Though you wouldn’t know it from walking in Alabama’s forests today, before European settlers arrived our state contained vast expanses of native cane.
Landscape covered in cane was so dense and impressive that it had it’s own name – canebrake – and it rivaled the vast longleaf pine stands as one of Alabama’s most distinctive ecosystems. In fact, sometimes native cane carpeted the forest floor below our pine and oak forests.
Native cane, which is a grass that looks very similar to Asian bamboos, grows in moist areas and floodplains around rivers, swamps and lakes, as well in more upland areas with high moisture.
Alabama’s native canes are Arundinaria gigantea – called giant or river cane – and its smaller subspecies Arundinaria gigantic tecta – called switch cane or arrow cane – which is pictured here. The two varieties are very hard to distinguish except by their height at maturity. They are usually considered the same species, though some scientists think the two canes should be separate species.
The common names for both varieties are appropriately descriptive. Arundinaria gigantea is both giant at up to 30 feet tall and found alongside rivers. Early explorers and settlers making their ways though Alabama on our rivers spoke of massive canebrakes on the shorelines. The smaller switch cane would be an obvious choice if making a switch or an arrow.
Switch cane is common along the shorelines of the Tallapoosa River and the creeks that flow into Lake Martin, as well as higher up in moist areas in our hills. The plant grows throughout the southeastern U.S. from Virginia or even further north to Texas. Native cane reproduces through underground rhizomes, forming a dense colony that can reach more than 150,000 shoots per acre. The cane shoots can grow extremely quickly in a prime area, up to 1-1/2 inches per day.
This perennial grass has a round, hollow stem and evergreen, lance-shaped leaves. It can flower and produce seeds, but does so rarely. The stem of native cane can be 3 inches wide or wider and can grow up to 33 feet tall, though switch cane is much smaller at 6-8 feet tall.
Native cane is a U.S. cousin to the bamboos of Asia, many which have been imported into our country, where they escaped gardens to become invasive species. Most tall bamboo now found in Alabama is the Asian variety, usually planted to use as cane poles or landscaping.
Cane has an unusual relationship with fire. It is relatively fire-resistant and benefits from occasional wildfires, which kill competing plants on the forest floor; however, cane can be destroyed by too frequent burning. The Native Americans understood this and used controlled burns to maintain and promote canebrakes, which they depended on for many products, including spears, arrows, quivers, blowguns, fish traps, canteens, containers, rafts, flutes, matting used inside houses for sleeping, lashings, building material used as framing, knives, candles, tobacco pipes and other items.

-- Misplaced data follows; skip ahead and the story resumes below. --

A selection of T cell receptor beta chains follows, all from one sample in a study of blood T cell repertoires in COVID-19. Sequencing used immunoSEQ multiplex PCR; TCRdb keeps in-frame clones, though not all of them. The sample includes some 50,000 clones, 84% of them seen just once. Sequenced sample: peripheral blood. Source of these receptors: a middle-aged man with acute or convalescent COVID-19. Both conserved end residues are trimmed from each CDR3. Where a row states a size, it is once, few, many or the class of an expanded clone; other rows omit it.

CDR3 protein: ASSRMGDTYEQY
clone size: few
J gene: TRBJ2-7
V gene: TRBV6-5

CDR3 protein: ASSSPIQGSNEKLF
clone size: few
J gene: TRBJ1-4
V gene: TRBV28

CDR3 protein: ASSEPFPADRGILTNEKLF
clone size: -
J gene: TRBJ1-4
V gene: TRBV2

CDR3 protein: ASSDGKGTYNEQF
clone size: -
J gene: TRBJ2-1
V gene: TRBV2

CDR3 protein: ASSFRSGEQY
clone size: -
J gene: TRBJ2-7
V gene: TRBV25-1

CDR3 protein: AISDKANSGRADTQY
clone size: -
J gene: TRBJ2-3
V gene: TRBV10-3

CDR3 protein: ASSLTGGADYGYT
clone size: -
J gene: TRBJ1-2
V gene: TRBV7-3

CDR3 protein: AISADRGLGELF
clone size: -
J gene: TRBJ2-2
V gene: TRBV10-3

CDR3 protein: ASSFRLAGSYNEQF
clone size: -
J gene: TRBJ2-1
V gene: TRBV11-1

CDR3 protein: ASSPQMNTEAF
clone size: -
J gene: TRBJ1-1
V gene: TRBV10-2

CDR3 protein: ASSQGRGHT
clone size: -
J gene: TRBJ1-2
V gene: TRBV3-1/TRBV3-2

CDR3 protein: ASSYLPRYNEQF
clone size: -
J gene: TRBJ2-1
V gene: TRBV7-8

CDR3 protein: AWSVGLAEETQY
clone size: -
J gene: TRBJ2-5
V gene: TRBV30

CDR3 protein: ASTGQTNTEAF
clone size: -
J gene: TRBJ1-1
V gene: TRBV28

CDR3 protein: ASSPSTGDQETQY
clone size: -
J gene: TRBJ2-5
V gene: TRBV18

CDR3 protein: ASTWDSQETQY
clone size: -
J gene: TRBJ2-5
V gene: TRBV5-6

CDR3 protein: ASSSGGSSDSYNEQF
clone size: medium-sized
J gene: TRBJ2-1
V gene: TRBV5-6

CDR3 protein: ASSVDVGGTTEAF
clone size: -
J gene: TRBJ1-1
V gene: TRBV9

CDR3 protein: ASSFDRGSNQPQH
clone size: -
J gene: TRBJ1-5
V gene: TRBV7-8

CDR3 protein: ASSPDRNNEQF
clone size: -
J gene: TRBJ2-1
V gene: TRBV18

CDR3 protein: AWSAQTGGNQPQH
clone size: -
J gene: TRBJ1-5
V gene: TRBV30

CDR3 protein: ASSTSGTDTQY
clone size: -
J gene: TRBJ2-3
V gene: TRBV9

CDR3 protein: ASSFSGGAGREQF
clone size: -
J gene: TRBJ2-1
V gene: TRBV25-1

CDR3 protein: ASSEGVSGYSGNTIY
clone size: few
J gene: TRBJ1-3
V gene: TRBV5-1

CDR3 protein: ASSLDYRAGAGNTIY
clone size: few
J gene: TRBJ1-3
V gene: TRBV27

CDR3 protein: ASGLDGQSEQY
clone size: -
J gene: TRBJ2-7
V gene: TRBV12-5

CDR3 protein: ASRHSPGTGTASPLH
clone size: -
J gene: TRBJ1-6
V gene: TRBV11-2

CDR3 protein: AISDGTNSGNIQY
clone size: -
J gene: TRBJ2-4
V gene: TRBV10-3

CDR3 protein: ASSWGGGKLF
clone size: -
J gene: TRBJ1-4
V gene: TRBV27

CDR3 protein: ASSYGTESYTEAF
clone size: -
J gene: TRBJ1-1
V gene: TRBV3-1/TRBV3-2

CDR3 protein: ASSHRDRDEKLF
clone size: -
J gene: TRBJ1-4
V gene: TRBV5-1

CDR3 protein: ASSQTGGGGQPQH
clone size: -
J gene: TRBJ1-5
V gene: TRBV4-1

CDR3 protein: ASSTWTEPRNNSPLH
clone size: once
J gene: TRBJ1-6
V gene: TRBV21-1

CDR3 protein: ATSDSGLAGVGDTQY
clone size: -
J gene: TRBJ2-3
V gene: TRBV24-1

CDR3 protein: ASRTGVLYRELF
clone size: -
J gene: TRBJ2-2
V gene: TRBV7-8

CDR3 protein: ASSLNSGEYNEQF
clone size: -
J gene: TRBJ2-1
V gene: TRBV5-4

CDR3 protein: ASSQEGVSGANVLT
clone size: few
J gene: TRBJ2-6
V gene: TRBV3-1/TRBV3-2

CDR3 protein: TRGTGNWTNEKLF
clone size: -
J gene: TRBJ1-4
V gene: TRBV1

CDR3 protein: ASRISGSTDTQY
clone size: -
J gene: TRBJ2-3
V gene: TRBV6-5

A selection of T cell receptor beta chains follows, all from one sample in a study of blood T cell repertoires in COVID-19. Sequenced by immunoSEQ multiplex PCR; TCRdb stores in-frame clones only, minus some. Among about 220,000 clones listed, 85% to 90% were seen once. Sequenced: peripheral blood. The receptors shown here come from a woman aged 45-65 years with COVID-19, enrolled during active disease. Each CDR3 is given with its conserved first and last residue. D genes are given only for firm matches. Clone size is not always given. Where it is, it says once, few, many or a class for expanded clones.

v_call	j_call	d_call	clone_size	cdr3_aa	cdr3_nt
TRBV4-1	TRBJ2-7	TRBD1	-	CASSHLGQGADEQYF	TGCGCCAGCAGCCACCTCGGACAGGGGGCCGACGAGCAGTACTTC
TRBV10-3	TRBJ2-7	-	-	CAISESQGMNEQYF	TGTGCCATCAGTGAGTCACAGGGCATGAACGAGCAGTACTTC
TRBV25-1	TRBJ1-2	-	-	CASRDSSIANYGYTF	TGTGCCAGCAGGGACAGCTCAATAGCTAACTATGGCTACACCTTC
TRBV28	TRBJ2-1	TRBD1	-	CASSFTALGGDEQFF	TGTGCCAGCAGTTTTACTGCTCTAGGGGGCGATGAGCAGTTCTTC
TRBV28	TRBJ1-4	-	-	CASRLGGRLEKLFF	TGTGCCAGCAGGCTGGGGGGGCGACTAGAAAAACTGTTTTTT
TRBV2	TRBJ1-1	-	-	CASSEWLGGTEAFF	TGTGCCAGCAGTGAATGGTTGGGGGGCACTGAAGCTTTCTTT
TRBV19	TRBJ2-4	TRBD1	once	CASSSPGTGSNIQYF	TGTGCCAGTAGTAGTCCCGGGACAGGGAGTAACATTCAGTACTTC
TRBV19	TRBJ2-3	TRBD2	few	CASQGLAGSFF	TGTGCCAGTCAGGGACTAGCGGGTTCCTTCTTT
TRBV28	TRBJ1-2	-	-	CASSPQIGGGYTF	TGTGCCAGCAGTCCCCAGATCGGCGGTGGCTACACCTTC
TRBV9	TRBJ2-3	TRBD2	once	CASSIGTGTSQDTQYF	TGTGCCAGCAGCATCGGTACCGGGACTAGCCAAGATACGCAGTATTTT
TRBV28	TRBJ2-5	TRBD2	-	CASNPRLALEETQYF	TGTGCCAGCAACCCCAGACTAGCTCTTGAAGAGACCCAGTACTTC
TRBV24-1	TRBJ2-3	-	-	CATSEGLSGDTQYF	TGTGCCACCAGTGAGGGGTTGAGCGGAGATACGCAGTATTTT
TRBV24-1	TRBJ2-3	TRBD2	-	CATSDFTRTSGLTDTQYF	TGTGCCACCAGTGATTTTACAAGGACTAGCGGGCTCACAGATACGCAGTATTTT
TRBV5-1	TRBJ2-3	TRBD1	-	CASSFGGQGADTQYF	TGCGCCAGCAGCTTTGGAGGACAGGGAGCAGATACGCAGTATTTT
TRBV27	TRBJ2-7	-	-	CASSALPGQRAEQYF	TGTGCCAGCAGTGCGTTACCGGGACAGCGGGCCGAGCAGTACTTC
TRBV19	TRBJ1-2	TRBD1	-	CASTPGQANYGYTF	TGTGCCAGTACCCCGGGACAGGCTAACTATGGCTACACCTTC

One of the most famous Native American uses of native cane is in basket weaving, an art still in practice today among the Cherokees who make beautiful, highly artistic baskets and bowls from the cane.
William Bartram, the famous naturalist and explorer, described them as “an endless wilderness of canes” and said cane he found on the Tombigbee River was “thick as a man’s arm, or three or four inches in diameter; I suppose one joint of some of them would contain above a quart of water.”
Alabama naturalist John C. Hall wrote “Indian Agent Benjamin Hawkins described a 900-acre canebrake north of Montgomery that covered the entire bend of the Alabama River now traversed by I-65 from North Boulevard to the Prattville exit. General Thomas Woodward recalled that a prominent Creek warrior, Hossa Yaholo, and his family hid in that brake from General Andrew Jackson after the Battle of Horseshoe Bend. The canebrakes were the subject of songs, stories and tall-tales, and famed frontiersman and politician Davy Crocket was known as ‘the Canebrake Congressman.’”
European settlers used canebrakes as prime cattle grazing sites and associated canebrakes with good soil, so they often grazed down and then plowed canebrakes to convert them to cotton fields. Once an area was settled, wildfires were suppressed, which allowed other plants to thin out the cane left in the margins of the fields. Eventually, because of overgrazing and farming, the state’s huge canebrakes went the way of the passenger pigeon.
A number of animals still use native cane for shelter and food. Scientists think the decline of Bachman’s warbler may be directly related to the loss of canebrakes since the songbird made its nests there. Cane habitats are important for other warblers and are a food source for the southern pearly eye butterfly.
Some information for this article came from an article written by John C. Hall, University of West Alabama and published by the Encyclopedia of Alabama, Wikipedia and Mississippi State University’s website.